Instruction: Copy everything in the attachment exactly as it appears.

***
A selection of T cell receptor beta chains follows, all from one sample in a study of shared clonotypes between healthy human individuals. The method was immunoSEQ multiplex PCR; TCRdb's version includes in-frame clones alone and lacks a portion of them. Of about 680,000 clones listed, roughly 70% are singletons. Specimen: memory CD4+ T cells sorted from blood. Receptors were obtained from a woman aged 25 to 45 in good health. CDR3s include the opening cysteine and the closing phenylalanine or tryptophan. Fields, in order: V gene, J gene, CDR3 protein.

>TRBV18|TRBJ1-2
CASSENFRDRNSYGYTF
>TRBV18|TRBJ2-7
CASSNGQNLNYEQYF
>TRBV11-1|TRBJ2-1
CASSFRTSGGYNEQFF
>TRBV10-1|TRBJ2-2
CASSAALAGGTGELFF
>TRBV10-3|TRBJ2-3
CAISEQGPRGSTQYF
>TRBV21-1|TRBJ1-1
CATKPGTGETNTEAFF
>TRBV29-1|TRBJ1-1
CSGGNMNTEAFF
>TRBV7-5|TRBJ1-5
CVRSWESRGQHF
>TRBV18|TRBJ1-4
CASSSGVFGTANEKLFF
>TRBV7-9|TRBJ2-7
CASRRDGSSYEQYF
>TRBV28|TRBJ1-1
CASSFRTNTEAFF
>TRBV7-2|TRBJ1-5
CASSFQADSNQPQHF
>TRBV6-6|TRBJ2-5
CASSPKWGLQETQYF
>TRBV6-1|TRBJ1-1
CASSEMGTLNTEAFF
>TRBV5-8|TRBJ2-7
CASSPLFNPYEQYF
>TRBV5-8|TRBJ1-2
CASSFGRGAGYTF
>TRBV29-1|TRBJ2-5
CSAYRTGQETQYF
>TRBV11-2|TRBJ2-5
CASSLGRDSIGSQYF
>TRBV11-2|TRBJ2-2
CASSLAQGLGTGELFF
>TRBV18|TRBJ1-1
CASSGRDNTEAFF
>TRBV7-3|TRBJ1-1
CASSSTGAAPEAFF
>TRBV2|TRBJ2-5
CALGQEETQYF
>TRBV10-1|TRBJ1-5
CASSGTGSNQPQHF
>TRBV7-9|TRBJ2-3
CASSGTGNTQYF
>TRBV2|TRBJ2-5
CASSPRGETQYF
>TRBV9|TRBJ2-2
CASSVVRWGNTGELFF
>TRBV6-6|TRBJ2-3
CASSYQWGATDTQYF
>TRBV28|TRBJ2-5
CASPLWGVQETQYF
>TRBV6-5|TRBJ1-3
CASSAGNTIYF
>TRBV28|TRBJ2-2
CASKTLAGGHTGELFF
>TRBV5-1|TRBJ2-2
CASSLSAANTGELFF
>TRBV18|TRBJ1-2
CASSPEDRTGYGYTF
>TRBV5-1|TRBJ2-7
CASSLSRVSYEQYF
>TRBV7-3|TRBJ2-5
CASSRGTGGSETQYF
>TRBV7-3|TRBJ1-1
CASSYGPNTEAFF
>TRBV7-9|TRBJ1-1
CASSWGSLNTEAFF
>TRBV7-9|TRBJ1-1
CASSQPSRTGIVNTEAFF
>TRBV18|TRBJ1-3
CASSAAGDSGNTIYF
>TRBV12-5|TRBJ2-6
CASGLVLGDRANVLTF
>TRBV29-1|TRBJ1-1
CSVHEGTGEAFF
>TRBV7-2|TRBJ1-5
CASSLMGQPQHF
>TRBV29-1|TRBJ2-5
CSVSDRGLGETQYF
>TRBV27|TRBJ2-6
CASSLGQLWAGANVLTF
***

A selection of T cell receptor beta chains follows, all from one sample in a study of shared clonotypes between healthy human individuals. The method was immunoSEQ multiplex PCR; TCRdb's version includes in-frame clones alone and lacks a portion of them. Of about 680,000 clones listed, roughly 70% are singletons. Specimen: memory CD4+ T cells sorted from blood. Receptors were obtained from a woman aged 25 to 45 in good health. CDR3s include the opening cysteine and the closing phenylalanine or tryptophan. Fields, in order: V gene, J gene, CDR3 protein.

>TRBV18|TRBJ1-2
CASSENFRDRNSYGYTF
>TRBV18|TRBJ2-7
CASSNGQNLNYEQYF
>TRBV11-1|TRBJ2-1
CASSFRTSGGYNEQFF
>TRBV10-1|TRBJ2-2
CASSAALAGGTGELFF
>TRBV10-3|TRBJ2-3
CAISEQGPRGSTQYF
>TRBV21-1|TRBJ1-1
CATKPGTGETNTEAFF
>TRBV29-1|TRBJ1-1
CSGGNMNTEAFF
>TRBV7-5|TRBJ1-5
CVRSWESRGQHF
>TRBV18|TRBJ1-4
CASSSGVFGTANEKLFF
>TRBV7-9|TRBJ2-7
CASRRDGSSYEQYF
>TRBV28|TRBJ1-1
CASSFRTNTEAFF
>TRBV7-2|TRBJ1-5
CASSFQADSNQPQHF
>TRBV6-6|TRBJ2-5
CASSPKWGLQETQYF
>TRBV6-1|TRBJ1-1
CASSEMGTLNTEAFF
>TRBV5-8|TRBJ2-7
CASSPLFNPYEQYF
>TRBV5-8|TRBJ1-2
CASSFGRGAGYTF
>TRBV29-1|TRBJ2-5
CSAYRTGQETQYF
>TRBV11-2|TRBJ2-5
CASSLGRDSIGSQYF
>TRBV11-2|TRBJ2-2
CASSLAQGLGTGELFF
>TRBV18|TRBJ1-1
CASSGRDNTEAFF
>TRBV7-3|TRBJ1-1
CASSSTGAAPEAFF
>TRBV2|TRBJ2-5
CALGQEETQYF
>TRBV10-1|TRBJ1-5
CASSGTGSNQPQHF
>TRBV7-9|TRBJ2-3
CASSGTGNTQYF
>TRBV2|TRBJ2-5
CASSPRGETQYF
>TRBV9|TRBJ2-2
CASSVVRWGNTGELFF
>TRBV6-6|TRBJ2-3
CASSYQWGATDTQYF
>TRBV28|TRBJ2-5
CASPLWGVQETQYF
>TRBV6-5|TRBJ1-3
CASSAGNTIYF
>TRBV28|TRBJ2-2
CASKTLAGGHTGELFF
>TRBV5-1|TRBJ2-2
CASSLSAANTGELFF
>TRBV18|TRBJ1-2
CASSPEDRTGYGYTF
>TRBV5-1|TRBJ2-7
CASSLSRVSYEQYF
>TRBV7-3|TRBJ2-5
CASSRGTGGSETQYF
>TRBV7-3|TRBJ1-1
CASSYGPNTEAFF
>TRBV7-9|TRBJ1-1
CASSWGSLNTEAFF
>TRBV7-9|TRBJ1-1
CASSQPSRTGIVNTEAFF
>TRBV18|TRBJ1-3
CASSAAGDSGNTIYF
>TRBV12-5|TRBJ2-6
CASGLVLGDRANVLTF
>TRBV29-1|TRBJ1-1
CSVHEGTGEAFF
>TRBV7-2|TRBJ1-5
CASSLMGQPQHF
>TRBV29-1|TRBJ2-5
CSVSDRGLGETQYF
>TRBV27|TRBJ2-6
CASSLGQLWAGANVLTF